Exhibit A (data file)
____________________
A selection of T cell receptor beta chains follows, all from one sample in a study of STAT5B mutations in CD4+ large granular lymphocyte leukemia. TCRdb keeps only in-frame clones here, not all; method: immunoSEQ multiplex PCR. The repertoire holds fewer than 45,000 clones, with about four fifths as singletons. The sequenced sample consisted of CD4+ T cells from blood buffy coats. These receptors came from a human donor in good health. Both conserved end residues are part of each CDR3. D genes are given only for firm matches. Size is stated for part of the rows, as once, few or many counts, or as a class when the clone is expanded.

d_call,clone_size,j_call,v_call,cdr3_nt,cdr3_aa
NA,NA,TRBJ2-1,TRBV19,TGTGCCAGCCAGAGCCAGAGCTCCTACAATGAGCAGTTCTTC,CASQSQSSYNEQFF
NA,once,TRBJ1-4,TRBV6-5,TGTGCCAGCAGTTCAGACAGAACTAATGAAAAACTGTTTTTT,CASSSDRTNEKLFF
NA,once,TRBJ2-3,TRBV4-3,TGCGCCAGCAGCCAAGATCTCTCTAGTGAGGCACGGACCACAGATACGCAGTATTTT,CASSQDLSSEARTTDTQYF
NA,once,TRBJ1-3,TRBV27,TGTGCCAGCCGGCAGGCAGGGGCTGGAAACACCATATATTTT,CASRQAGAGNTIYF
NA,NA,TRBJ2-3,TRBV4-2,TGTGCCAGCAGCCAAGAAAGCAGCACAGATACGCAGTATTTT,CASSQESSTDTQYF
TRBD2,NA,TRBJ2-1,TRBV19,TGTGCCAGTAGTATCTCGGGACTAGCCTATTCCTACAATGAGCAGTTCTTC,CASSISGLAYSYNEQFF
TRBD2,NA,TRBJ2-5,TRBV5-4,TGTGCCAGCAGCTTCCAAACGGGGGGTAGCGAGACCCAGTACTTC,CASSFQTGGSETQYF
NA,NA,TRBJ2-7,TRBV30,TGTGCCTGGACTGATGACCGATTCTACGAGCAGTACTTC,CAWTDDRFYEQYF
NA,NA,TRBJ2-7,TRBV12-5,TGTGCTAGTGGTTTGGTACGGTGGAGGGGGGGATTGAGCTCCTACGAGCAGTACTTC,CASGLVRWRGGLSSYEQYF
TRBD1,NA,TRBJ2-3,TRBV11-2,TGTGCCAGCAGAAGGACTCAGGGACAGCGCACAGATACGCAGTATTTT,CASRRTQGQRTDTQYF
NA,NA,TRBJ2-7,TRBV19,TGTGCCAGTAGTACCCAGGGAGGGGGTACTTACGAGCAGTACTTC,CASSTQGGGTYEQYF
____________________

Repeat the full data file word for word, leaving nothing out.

A selection of T cell receptor beta chains follows, all from one sample in a study of STAT5B mutations in CD4+ large granular lymphocyte leukemia. TCRdb keeps only in-frame clones here, not all; method: immunoSEQ multiplex PCR. The repertoire holds fewer than 45,000 clones, with about four fifths as singletons. The sequenced sample consisted of CD4+ T cells from blood buffy coats. These receptors came from a human donor in good health. Both conserved end residues are part of each CDR3. D genes are given only for firm matches. Size is stated for part of the rows, as once, few or many counts, or as a class when the clone is expanded.

d_call,clone_size,j_call,v_call,cdr3_nt,cdr3_aa
NA,NA,TRBJ2-1,TRBV19,TGTGCCAGCCAGAGCCAGAGCTCCTACAATGAGCAGTTCTTC,CASQSQSSYNEQFF
NA,once,TRBJ1-4,TRBV6-5,TGTGCCAGCAGTTCAGACAGAACTAATGAAAAACTGTTTTTT,CASSSDRTNEKLFF
NA,once,TRBJ2-3,TRBV4-3,TGCGCCAGCAGCCAAGATCTCTCTAGTGAGGCACGGACCACAGATACGCAGTATTTT,CASSQDLSSEARTTDTQYF
NA,once,TRBJ1-3,TRBV27,TGTGCCAGCCGGCAGGCAGGGGCTGGAAACACCATATATTTT,CASRQAGAGNTIYF
NA,NA,TRBJ2-3,TRBV4-2,TGTGCCAGCAGCCAAGAAAGCAGCACAGATACGCAGTATTTT,CASSQESSTDTQYF
TRBD2,NA,TRBJ2-1,TRBV19,TGTGCCAGTAGTATCTCGGGACTAGCCTATTCCTACAATGAGCAGTTCTTC,CASSISGLAYSYNEQFF
TRBD2,NA,TRBJ2-5,TRBV5-4,TGTGCCAGCAGCTTCCAAACGGGGGGTAGCGAGACCCAGTACTTC,CASSFQTGGSETQYF
NA,NA,TRBJ2-7,TRBV30,TGTGCCTGGACTGATGACCGATTCTACGAGCAGTACTTC,CAWTDDRFYEQYF
NA,NA,TRBJ2-7,TRBV12-5,TGTGCTAGTGGTTTGGTACGGTGGAGGGGGGGATTGAGCTCCTACGAGCAGTACTTC,CASGLVRWRGGLSSYEQYF
TRBD1,NA,TRBJ2-3,TRBV11-2,TGTGCCAGCAGAAGGACTCAGGGACAGCGCACAGATACGCAGTATTTT,CASRRTQGQRTDTQYF
NA,NA,TRBJ2-7,TRBV19,TGTGCCAGTAGTACCCAGGGAGGGGGTACTTACGAGCAGTACTTC,CASSTQGGGTYEQYF